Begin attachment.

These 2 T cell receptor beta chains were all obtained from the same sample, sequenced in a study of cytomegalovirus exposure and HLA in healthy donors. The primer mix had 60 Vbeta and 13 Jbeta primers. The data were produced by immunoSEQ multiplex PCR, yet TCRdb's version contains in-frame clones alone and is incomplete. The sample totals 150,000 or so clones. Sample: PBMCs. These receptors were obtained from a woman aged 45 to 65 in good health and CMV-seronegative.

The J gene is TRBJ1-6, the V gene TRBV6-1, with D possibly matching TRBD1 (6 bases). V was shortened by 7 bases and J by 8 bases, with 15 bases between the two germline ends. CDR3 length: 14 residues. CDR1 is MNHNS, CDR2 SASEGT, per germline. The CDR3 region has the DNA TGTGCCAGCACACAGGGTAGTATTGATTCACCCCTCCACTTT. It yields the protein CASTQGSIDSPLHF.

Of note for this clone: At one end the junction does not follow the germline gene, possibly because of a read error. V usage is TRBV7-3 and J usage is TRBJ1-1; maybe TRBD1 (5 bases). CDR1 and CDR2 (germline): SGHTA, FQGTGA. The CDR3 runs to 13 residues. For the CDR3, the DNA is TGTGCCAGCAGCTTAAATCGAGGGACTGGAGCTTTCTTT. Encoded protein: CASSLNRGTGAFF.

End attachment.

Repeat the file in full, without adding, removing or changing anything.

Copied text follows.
These 2 T cell receptor beta chains were all obtained from the same sample, sequenced in a study of cytomegalovirus exposure and HLA in healthy donors. The primer mix had 60 Vbeta and 13 Jbeta primers. The data were produced by immunoSEQ multiplex PCR, yet TCRdb's version contains in-frame clones alone and is incomplete. The sample totals 150,000 or so clones. Sample: PBMCs. These receptors were obtained from a woman aged 45 to 65 in good health and CMV-seronegative.

The J gene is TRBJ1-6, the V gene TRBV6-1, with D possibly matching TRBD1 (6 bases). V was shortened by 7 bases and J by 8 bases, with 15 bases between the two germline ends. CDR3 length: 14 residues. CDR1 is MNHNS, CDR2 SASEGT, per germline. The CDR3 region has the DNA TGTGCCAGCACACAGGGTAGTATTGATTCACCCCTCCACTTT. It yields the protein CASTQGSIDSPLHF.

Of note for this clone: At one end the junction does not follow the germline gene, possibly because of a read error. V usage is TRBV7-3 and J usage is TRBJ1-1; maybe TRBD1 (5 bases). CDR1 and CDR2 (germline): SGHTA, FQGTGA. The CDR3 runs to 13 residues. For the CDR3, the DNA is TGTGCCAGCAGCTTAAATCGAGGGACTGGAGCTTTCTTT. Encoded protein: CASSLNRGTGAFF.